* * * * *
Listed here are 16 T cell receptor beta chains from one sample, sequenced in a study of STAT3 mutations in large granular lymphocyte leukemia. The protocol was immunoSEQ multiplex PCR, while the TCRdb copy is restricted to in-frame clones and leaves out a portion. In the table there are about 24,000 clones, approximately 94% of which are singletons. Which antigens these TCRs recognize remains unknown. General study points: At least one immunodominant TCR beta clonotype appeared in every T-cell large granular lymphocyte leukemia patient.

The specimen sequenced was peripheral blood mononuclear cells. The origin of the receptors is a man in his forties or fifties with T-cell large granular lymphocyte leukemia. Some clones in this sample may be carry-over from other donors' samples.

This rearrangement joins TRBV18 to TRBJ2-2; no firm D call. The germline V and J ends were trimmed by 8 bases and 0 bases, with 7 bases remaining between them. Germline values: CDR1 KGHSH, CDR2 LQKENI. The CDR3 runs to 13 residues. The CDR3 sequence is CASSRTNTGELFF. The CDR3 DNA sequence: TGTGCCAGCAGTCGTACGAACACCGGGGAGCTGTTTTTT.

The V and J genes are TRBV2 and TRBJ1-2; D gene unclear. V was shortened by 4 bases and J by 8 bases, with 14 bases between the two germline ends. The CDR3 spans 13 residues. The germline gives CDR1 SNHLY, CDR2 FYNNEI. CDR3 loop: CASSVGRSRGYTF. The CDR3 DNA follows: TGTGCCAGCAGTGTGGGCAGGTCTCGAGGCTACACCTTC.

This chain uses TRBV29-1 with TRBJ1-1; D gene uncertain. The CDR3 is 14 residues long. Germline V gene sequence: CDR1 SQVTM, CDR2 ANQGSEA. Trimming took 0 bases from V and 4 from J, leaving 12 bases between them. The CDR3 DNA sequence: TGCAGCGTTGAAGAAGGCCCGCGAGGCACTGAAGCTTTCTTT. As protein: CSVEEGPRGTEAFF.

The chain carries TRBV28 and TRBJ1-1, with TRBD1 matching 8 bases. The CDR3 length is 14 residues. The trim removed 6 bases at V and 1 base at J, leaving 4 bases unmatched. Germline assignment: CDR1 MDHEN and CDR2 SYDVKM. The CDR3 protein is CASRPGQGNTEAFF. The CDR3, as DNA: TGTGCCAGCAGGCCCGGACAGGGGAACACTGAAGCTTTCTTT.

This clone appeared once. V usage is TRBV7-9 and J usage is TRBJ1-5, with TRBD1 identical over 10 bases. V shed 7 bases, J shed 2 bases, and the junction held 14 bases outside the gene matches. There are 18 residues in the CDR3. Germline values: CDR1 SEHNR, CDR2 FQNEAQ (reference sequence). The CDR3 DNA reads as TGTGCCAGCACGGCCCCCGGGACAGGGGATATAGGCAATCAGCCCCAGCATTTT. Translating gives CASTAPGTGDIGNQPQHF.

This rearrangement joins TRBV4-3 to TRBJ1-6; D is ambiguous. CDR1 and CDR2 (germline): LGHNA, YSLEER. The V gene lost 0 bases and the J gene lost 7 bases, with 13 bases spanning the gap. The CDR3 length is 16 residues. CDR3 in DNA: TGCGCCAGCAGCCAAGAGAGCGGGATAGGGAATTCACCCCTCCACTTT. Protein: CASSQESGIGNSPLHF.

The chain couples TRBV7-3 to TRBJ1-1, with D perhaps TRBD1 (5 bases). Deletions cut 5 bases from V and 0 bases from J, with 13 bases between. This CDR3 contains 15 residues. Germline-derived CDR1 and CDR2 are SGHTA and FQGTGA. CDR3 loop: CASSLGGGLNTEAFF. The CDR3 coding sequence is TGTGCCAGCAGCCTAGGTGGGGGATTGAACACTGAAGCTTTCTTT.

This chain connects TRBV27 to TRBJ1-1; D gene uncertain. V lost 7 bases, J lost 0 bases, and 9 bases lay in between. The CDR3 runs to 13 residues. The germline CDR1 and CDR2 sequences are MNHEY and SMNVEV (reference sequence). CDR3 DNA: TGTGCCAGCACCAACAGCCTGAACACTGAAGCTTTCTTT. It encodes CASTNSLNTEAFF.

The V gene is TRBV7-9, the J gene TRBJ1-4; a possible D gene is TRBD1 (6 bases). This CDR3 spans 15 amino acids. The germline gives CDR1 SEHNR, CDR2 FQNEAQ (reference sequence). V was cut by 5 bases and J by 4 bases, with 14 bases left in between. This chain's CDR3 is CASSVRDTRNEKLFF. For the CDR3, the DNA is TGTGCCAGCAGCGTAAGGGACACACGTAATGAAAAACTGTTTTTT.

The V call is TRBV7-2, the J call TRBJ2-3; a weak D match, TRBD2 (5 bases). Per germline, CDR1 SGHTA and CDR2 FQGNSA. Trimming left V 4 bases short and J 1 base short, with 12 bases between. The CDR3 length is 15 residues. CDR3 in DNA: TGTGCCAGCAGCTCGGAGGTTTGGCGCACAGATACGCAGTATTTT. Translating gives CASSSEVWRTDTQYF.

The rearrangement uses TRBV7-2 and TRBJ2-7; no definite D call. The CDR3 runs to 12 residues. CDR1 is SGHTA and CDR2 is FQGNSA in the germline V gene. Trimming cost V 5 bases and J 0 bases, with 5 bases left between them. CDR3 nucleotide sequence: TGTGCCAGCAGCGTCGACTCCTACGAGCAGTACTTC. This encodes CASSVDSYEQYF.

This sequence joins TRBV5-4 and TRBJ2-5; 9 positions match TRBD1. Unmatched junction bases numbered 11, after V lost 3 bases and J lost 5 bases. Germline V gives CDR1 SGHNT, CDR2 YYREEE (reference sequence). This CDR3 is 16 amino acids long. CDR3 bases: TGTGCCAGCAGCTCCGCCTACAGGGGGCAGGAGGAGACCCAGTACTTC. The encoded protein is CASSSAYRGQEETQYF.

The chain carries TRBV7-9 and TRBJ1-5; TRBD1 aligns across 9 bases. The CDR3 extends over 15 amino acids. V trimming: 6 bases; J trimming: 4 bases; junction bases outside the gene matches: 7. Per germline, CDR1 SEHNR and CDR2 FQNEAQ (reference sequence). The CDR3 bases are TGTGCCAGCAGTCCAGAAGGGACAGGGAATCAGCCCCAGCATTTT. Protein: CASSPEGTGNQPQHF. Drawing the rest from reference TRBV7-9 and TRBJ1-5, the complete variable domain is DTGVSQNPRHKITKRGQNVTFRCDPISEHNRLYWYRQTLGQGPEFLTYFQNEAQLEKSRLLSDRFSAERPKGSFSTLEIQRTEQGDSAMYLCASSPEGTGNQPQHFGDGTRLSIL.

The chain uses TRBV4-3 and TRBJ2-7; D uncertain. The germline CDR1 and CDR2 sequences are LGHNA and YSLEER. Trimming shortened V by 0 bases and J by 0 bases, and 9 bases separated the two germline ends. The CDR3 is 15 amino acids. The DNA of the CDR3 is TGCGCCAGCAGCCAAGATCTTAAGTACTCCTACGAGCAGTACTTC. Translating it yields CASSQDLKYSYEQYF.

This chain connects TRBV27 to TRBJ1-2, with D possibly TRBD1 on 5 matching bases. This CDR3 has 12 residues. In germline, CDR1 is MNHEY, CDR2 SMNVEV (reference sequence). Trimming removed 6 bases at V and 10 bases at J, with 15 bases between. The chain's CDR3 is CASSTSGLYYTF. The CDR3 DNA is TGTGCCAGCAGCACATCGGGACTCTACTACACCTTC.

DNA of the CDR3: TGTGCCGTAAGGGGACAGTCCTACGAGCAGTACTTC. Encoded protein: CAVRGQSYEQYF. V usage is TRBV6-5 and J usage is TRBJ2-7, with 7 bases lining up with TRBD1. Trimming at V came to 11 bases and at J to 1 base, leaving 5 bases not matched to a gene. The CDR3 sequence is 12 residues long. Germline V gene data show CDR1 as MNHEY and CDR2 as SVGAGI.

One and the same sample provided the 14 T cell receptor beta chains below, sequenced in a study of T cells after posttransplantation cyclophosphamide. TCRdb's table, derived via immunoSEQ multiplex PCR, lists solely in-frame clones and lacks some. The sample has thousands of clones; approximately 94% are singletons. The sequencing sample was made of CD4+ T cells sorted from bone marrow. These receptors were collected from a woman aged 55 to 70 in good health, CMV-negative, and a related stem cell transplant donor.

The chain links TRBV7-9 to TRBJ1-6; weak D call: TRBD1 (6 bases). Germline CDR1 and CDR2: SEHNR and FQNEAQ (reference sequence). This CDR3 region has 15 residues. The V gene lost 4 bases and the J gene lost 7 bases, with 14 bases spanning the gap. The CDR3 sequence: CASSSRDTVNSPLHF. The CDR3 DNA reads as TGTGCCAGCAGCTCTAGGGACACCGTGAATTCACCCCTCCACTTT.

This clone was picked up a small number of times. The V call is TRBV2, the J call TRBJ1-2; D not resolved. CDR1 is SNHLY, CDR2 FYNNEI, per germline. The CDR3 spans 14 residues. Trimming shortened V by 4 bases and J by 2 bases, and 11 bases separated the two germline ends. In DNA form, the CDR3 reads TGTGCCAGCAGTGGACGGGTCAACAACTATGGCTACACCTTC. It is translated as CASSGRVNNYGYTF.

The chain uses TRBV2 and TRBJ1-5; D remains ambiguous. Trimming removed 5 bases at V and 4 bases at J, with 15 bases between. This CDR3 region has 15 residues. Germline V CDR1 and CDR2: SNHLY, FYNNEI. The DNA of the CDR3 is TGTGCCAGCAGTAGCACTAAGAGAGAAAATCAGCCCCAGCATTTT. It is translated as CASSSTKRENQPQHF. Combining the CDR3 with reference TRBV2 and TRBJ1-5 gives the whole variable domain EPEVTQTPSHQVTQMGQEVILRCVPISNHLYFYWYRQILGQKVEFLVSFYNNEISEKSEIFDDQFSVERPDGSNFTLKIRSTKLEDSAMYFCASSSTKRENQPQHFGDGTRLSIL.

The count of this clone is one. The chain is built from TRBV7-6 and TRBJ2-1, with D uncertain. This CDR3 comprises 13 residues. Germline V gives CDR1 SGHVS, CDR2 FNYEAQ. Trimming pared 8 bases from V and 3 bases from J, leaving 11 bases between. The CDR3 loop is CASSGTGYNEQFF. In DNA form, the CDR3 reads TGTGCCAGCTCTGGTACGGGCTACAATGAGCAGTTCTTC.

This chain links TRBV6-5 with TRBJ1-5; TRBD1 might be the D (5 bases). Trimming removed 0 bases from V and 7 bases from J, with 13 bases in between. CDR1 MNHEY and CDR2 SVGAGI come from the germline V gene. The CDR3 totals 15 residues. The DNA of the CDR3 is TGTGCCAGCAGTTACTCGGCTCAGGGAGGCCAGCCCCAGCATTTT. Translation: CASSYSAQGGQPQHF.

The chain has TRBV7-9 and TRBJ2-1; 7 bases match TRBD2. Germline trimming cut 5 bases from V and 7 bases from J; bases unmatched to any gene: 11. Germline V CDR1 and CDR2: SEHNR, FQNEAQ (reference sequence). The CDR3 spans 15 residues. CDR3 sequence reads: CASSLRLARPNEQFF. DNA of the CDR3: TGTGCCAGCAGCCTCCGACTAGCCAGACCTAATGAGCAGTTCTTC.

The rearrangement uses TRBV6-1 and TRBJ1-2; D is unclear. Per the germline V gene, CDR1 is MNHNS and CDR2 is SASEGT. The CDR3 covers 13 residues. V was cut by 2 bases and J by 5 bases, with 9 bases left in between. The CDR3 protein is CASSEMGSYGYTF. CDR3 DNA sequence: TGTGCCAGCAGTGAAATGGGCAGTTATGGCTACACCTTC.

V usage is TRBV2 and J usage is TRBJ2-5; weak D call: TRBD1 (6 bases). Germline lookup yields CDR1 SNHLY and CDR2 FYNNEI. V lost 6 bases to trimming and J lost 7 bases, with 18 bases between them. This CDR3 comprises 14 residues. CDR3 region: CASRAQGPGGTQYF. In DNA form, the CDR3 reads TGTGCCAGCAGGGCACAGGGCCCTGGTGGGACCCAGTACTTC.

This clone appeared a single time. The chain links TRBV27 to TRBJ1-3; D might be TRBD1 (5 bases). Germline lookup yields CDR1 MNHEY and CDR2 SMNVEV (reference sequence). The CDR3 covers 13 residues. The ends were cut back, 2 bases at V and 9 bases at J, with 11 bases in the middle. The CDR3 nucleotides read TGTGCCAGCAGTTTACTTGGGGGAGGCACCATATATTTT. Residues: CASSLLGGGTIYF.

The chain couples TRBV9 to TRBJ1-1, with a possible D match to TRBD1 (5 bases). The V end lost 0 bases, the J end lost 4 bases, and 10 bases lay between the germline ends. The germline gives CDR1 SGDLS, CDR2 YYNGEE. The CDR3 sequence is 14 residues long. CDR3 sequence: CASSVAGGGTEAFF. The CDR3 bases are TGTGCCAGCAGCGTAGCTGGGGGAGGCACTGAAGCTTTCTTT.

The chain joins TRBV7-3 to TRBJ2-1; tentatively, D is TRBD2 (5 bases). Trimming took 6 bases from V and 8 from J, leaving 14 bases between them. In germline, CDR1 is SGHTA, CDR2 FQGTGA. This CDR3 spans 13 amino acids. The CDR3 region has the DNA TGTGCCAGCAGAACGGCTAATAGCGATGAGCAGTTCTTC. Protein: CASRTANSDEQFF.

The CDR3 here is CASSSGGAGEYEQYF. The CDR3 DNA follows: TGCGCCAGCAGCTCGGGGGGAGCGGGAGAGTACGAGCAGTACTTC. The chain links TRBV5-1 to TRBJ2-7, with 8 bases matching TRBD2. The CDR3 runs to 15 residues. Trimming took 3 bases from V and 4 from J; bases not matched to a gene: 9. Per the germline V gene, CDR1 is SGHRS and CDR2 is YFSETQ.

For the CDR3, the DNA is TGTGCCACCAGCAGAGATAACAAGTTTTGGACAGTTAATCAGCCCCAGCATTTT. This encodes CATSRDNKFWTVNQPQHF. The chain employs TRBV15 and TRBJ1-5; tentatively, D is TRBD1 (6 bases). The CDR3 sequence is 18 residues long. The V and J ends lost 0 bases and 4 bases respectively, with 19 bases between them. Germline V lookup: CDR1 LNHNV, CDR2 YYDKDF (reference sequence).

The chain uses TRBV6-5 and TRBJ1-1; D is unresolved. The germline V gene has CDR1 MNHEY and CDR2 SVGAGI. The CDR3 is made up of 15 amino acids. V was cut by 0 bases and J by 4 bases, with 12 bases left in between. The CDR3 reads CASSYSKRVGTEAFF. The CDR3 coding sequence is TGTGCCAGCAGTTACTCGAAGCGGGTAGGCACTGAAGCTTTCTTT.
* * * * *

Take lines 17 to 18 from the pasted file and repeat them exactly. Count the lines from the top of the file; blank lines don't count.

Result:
This chain connects TRBV27 to TRBJ1-2, with D possibly TRBD1 on 5 matching bases. This CDR3 has 12 residues. In germline, CDR1 is MNHEY, CDR2 SMNVEV (reference sequence). Trimming removed 6 bases at V and 10 bases at J, with 15 bases between. The chain's CDR3 is CASSTSGLYYTF. The CDR3 DNA is TGTGCCAGCAGCACATCGGGACTCTACTACACCTTC.

DNA of the CDR3: TGTGCCGTAAGGGGACAGTCCTACGAGCAGTACTTC. Encoded protein: CAVRGQSYEQYF. V usage is TRBV6-5 and J usage is TRBJ2-7, with 7 bases lining up with TRBD1. Trimming at V came to 11 bases and at J to 1 base, leaving 5 bases not matched to a gene. The CDR3 sequence is 12 residues long. Germline V gene data show CDR1 as MNHEY and CDR2 as SVGAGI.